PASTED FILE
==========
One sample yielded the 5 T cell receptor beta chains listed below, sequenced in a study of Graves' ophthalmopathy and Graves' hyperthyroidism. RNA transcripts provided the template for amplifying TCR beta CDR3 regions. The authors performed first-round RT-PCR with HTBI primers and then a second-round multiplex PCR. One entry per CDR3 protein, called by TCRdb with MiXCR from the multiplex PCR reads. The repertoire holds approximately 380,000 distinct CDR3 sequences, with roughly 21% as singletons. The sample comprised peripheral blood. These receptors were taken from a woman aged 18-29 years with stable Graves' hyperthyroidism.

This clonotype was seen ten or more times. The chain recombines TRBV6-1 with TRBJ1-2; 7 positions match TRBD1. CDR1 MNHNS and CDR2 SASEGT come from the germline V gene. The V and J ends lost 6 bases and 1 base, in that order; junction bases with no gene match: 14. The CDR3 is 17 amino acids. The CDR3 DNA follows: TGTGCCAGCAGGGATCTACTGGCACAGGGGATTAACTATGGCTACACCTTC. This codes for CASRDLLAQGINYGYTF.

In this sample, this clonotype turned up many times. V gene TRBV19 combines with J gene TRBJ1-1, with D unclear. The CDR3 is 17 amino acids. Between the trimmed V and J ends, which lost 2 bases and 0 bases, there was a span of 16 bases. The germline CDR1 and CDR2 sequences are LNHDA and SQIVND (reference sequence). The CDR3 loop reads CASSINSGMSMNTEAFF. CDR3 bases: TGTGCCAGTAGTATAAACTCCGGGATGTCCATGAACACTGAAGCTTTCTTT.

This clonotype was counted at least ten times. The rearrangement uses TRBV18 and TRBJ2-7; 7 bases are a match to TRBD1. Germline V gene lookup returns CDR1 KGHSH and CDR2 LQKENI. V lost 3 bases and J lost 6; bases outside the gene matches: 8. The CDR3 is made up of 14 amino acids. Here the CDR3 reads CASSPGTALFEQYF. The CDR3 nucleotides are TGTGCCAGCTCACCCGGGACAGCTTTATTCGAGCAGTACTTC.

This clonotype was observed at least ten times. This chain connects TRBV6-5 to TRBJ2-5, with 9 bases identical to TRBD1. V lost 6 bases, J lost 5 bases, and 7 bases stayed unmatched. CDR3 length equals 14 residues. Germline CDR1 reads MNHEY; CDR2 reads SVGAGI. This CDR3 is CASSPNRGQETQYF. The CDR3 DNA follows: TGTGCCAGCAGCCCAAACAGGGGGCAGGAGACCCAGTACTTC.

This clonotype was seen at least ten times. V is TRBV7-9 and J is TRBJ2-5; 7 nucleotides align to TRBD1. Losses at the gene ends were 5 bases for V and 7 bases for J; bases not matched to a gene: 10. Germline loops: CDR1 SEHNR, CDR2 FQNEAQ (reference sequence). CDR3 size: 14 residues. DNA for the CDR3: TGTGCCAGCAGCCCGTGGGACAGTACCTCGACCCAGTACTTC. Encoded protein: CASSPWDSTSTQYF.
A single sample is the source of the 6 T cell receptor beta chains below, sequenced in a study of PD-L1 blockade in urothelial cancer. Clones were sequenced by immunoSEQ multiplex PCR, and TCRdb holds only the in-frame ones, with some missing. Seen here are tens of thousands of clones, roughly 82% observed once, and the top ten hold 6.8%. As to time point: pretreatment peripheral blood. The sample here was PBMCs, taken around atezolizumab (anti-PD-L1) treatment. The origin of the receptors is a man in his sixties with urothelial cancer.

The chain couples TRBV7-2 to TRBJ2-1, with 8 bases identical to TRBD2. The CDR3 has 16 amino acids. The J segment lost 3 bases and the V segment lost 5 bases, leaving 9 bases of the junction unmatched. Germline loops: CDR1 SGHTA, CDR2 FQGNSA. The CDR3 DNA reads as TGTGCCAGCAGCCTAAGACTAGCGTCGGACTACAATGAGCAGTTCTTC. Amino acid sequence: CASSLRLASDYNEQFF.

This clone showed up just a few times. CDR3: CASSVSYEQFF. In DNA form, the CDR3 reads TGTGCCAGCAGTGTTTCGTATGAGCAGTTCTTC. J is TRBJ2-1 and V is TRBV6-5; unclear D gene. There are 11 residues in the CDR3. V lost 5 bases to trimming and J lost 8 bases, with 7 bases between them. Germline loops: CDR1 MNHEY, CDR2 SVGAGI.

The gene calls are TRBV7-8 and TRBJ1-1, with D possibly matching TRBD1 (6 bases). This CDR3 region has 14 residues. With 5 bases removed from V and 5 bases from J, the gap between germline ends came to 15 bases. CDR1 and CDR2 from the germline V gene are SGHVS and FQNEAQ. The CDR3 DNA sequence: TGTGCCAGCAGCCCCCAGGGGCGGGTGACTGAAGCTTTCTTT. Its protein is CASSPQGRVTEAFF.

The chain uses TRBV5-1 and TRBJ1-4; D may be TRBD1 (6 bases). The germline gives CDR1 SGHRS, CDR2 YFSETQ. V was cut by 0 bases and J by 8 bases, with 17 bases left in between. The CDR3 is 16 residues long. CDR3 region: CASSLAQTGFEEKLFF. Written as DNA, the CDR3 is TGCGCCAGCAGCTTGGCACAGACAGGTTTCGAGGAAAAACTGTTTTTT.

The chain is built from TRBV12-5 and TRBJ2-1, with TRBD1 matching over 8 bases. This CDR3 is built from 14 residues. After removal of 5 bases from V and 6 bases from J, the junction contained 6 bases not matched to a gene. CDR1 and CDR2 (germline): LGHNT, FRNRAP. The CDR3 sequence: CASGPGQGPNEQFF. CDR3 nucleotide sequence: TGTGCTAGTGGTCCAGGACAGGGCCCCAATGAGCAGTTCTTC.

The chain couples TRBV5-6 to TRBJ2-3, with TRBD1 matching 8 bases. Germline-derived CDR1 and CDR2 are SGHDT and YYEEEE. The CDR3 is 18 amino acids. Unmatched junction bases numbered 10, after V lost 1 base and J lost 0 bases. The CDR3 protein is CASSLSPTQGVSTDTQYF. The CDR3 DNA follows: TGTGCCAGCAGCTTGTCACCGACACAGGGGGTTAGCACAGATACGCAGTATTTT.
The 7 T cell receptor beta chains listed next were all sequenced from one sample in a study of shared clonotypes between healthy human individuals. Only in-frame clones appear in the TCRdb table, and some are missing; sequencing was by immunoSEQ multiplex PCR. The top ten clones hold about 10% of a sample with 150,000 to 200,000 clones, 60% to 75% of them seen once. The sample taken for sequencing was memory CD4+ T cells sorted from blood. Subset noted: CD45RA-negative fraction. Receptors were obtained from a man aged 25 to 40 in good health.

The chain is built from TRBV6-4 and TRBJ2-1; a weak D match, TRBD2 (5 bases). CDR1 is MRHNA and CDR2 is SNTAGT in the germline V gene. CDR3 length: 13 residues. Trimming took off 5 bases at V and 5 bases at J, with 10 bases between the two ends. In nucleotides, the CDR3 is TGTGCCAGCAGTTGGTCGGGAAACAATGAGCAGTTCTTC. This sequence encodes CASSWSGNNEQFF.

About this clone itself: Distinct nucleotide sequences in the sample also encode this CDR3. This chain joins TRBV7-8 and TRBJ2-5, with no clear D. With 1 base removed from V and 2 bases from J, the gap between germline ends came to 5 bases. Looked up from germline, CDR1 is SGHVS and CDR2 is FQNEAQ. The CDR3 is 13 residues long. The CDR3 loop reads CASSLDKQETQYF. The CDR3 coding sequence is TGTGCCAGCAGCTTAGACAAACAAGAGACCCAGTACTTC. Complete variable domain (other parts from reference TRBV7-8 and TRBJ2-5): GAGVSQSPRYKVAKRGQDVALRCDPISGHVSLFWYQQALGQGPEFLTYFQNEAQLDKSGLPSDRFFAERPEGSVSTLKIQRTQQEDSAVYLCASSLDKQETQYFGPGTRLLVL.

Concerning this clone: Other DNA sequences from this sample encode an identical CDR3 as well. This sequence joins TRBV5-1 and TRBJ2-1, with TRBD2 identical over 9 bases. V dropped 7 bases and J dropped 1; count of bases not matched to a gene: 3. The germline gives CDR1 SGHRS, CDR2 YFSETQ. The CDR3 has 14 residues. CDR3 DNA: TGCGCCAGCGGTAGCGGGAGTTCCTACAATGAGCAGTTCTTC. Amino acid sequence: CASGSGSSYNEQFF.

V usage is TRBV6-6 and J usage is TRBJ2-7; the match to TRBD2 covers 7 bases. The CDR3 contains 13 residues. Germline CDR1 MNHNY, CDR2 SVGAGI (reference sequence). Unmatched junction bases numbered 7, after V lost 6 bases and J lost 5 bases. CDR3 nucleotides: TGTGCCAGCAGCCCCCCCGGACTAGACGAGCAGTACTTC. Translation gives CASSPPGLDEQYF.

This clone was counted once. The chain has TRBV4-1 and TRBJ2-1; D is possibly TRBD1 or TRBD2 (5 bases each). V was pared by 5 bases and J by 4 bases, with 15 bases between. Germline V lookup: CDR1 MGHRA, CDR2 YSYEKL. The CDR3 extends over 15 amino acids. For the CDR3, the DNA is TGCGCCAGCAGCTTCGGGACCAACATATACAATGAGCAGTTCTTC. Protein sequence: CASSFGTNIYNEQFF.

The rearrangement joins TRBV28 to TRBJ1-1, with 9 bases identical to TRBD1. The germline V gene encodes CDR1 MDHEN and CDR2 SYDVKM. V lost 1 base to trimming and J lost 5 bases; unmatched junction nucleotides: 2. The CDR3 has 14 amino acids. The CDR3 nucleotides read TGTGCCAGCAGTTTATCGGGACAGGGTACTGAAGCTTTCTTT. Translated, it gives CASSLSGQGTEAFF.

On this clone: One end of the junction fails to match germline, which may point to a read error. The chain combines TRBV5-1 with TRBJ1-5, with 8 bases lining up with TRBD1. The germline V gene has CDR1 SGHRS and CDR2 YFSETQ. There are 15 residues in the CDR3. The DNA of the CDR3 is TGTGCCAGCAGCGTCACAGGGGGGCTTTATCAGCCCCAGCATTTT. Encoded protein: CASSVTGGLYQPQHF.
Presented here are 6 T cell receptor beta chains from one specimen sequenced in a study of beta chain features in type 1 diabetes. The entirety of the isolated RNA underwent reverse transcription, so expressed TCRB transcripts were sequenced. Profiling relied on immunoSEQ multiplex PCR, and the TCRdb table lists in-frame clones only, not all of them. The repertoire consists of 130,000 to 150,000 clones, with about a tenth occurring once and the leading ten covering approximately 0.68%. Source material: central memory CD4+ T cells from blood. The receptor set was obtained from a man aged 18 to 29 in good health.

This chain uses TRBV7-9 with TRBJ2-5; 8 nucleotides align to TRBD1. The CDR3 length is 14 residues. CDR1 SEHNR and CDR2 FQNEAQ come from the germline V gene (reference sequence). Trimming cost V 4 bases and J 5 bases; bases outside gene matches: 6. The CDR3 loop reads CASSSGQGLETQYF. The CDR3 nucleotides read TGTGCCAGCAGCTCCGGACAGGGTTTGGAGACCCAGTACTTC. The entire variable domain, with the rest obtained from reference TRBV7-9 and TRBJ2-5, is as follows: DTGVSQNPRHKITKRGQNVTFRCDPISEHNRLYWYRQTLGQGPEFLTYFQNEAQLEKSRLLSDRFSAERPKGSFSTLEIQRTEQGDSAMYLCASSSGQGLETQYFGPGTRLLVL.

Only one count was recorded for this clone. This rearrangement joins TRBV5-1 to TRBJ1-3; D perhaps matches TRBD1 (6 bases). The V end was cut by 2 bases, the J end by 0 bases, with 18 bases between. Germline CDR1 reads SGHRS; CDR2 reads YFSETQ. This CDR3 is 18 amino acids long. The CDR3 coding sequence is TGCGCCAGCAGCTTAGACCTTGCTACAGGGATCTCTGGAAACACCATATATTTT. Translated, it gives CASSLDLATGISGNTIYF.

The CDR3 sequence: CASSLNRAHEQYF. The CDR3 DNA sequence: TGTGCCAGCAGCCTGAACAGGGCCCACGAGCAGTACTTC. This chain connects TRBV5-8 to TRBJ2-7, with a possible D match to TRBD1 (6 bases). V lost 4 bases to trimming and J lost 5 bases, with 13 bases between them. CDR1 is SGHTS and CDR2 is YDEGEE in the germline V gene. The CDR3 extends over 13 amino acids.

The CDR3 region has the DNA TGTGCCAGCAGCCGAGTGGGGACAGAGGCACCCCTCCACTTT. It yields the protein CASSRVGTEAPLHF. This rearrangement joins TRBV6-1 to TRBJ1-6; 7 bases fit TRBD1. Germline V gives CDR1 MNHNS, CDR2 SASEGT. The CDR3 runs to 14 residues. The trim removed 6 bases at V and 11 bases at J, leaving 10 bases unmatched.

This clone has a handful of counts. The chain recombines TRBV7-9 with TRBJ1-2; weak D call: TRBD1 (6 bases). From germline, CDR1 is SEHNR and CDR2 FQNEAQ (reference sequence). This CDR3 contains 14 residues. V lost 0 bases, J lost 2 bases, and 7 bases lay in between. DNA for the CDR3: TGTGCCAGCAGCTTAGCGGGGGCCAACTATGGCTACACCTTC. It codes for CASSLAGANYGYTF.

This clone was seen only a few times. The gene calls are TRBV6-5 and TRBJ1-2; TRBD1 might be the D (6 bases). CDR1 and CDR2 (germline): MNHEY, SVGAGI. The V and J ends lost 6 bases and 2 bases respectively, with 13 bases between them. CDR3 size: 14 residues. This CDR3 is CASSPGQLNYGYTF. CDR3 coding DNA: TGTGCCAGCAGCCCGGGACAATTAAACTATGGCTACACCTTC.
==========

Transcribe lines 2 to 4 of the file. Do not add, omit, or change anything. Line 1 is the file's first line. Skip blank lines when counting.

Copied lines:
This clonotype was seen ten or more times. The chain recombines TRBV6-1 with TRBJ1-2; 7 positions match TRBD1. CDR1 MNHNS and CDR2 SASEGT come from the germline V gene. The V and J ends lost 6 bases and 1 base, in that order; junction bases with no gene match: 14. The CDR3 is 17 amino acids. The CDR3 DNA follows: TGTGCCAGCAGGGATCTACTGGCACAGGGGATTAACTATGGCTACACCTTC. This codes for CASRDLLAQGINYGYTF.

In this sample, this clonotype turned up many times. V gene TRBV19 combines with J gene TRBJ1-1, with D unclear. The CDR3 is 17 amino acids. Between the trimmed V and J ends, which lost 2 bases and 0 bases, there was a span of 16 bases. The germline CDR1 and CDR2 sequences are LNHDA and SQIVND (reference sequence). The CDR3 loop reads CASSINSGMSMNTEAFF. CDR3 bases: TGTGCCAGTAGTATAAACTCCGGGATGTCCATGAACACTGAAGCTTTCTTT.

This clonotype was counted at least ten times. The rearrangement uses TRBV18 and TRBJ2-7; 7 bases are a match to TRBD1. Germline V gene lookup returns CDR1 KGHSH and CDR2 LQKENI. V lost 3 bases and J lost 6; bases outside the gene matches: 8. The CDR3 is made up of 14 amino acids. Here the CDR3 reads CASSPGTALFEQYF. The CDR3 nucleotides are TGTGCCAGCTCACCCGGGACAGCTTTATTCGAGCAGTACTTC.